It is alleged widespread human rights abuses took place in Marange
A human rights group says it is concerned about "continuing abuses" at diamond mines in Zimbabwe.
This follows a last-minute decision by Zimbabwean authorities to halt a three-day sale of about 300,000 carats of rough diamonds.
Global Witness says some mines remain in the hands of the military despite an agreement with international monitors.
Insiders have told the BBC that the sale was only halted after "blood diamond" trade monitors intervened.
"We're obviously pleased that this auction has been cancelled but overall we're still concerned about the situation in the diamond fields in Marange," Global Witness' Anne Dunnebacke told the BBC Network Africa programme.
Senior Zimbabwe's mines ministry official Thankful Musukutwa on Thursday told a news conference in Harare that the auction had been stopped because it had not been approved by the Kimberley Process (KP), set up to regulate the trade in "blood diamonds" - those mined in conflict zones.
"No export will take place prior to certification by the KP monitor," he told reporters.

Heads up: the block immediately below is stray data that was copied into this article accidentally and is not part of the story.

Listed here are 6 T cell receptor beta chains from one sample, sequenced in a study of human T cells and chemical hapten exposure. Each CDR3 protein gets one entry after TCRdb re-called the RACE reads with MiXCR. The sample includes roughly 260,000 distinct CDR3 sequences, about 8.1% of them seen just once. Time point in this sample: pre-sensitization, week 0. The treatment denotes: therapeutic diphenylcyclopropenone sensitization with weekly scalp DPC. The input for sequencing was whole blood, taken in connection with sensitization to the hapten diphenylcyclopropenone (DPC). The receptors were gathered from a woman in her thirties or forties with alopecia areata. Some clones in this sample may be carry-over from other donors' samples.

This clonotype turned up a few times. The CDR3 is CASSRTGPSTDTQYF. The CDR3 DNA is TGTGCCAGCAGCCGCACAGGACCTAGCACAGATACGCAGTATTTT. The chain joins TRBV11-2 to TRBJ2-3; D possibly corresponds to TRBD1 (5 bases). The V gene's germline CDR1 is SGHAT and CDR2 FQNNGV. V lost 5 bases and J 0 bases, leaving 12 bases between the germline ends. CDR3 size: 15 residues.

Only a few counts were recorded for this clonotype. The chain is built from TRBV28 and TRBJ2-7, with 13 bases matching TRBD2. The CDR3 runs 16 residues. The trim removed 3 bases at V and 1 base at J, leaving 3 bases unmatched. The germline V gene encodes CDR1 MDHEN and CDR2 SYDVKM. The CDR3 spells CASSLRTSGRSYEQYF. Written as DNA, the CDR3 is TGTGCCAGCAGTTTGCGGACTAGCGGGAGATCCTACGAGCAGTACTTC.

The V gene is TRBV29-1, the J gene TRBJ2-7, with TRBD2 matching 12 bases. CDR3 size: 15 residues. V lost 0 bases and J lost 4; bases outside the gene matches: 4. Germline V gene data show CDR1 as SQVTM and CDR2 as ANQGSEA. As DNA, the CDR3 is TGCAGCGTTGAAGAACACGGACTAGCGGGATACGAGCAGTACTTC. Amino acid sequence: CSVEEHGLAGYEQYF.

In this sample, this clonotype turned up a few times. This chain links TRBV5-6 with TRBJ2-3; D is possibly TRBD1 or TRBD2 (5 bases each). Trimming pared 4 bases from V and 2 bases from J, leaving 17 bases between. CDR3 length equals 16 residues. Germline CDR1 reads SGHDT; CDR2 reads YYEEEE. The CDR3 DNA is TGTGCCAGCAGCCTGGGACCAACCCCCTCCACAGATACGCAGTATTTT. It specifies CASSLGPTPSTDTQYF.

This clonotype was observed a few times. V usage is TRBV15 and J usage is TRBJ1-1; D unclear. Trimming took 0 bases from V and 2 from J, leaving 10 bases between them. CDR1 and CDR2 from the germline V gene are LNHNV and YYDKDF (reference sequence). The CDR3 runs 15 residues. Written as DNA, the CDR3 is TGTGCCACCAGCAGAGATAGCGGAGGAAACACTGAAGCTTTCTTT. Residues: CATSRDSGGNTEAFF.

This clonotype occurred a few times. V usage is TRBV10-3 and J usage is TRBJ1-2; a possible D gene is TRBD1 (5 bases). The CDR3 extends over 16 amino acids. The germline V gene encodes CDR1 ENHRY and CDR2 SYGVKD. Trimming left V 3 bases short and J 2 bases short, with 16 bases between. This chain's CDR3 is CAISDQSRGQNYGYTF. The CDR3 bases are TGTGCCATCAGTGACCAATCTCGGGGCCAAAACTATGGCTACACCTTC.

Some 80% of sales from the planned three-day auction would have gone to the Zimbabwe government, according to reports.
Ms Dunnebacke said that while other diamond fields had been taken over by companies, she believed a "large proportion" of the Marange diamond fields remained under military control.
"The remainder of the diamond fields appear to still be under military control with the military still taking part in exploitation, the trading, the smuggling and of course the associated human rights abuses."
Zimbabwe went into partnership with two South African-owned firms to extract diamonds in October.
Last November Zimbabwe narrowly missed being suspended from the Kimberly Process and so banned from selling diamonds.
It promised to allow monitors to examine all shipments that come from the Marange mines and was given until June to clean up its diamond trade.
But Global Witness says those monitors are still not in place.
Investigators have found evidence of killings and forced evictions at the Marange field after soldiers moved in, saying they were acting against illegal miners.
Activists have accused the military of carrying out widespread atrocities in the mines and say the profits from the stones go to President Robert Mugabe and his allies.
The government has always denied these allegations.